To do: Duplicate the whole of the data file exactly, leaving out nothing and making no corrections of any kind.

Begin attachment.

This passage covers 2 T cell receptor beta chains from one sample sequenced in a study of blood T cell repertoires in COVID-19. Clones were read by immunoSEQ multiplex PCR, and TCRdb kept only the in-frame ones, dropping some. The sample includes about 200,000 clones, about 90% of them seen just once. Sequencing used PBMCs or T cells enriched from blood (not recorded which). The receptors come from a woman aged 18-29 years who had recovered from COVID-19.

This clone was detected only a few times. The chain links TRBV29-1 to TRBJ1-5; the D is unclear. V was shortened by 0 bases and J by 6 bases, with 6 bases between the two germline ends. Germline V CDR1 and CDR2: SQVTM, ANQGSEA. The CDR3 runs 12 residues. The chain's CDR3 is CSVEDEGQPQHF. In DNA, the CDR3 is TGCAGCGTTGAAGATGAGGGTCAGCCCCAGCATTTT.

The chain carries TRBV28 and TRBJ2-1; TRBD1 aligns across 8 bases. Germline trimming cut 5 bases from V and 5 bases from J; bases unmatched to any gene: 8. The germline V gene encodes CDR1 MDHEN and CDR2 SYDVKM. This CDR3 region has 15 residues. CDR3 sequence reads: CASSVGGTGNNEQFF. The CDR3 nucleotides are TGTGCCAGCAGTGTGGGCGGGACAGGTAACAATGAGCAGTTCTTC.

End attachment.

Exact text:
This passage covers 2 T cell receptor beta chains from one sample sequenced in a study of blood T cell repertoires in COVID-19. Clones were read by immunoSEQ multiplex PCR, and TCRdb kept only the in-frame ones, dropping some. The sample includes about 200,000 clones, about 90% of them seen just once. Sequencing used PBMCs or T cells enriched from blood (not recorded which). The receptors come from a woman aged 18-29 years who had recovered from COVID-19.

This clone was detected only a few times. The chain links TRBV29-1 to TRBJ1-5; the D is unclear. V was shortened by 0 bases and J by 6 bases, with 6 bases between the two germline ends. Germline V CDR1 and CDR2: SQVTM, ANQGSEA. The CDR3 runs 12 residues. The chain's CDR3 is CSVEDEGQPQHF. In DNA, the CDR3 is TGCAGCGTTGAAGATGAGGGTCAGCCCCAGCATTTT.

The chain carries TRBV28 and TRBJ2-1; TRBD1 aligns across 8 bases. Germline trimming cut 5 bases from V and 5 bases from J; bases unmatched to any gene: 8. The germline V gene encodes CDR1 MDHEN and CDR2 SYDVKM. This CDR3 region has 15 residues. CDR3 sequence reads: CASSVGGTGNNEQFF. The CDR3 nucleotides are TGTGCCAGCAGTGTGGGCGGGACAGGTAACAATGAGCAGTTCTTC.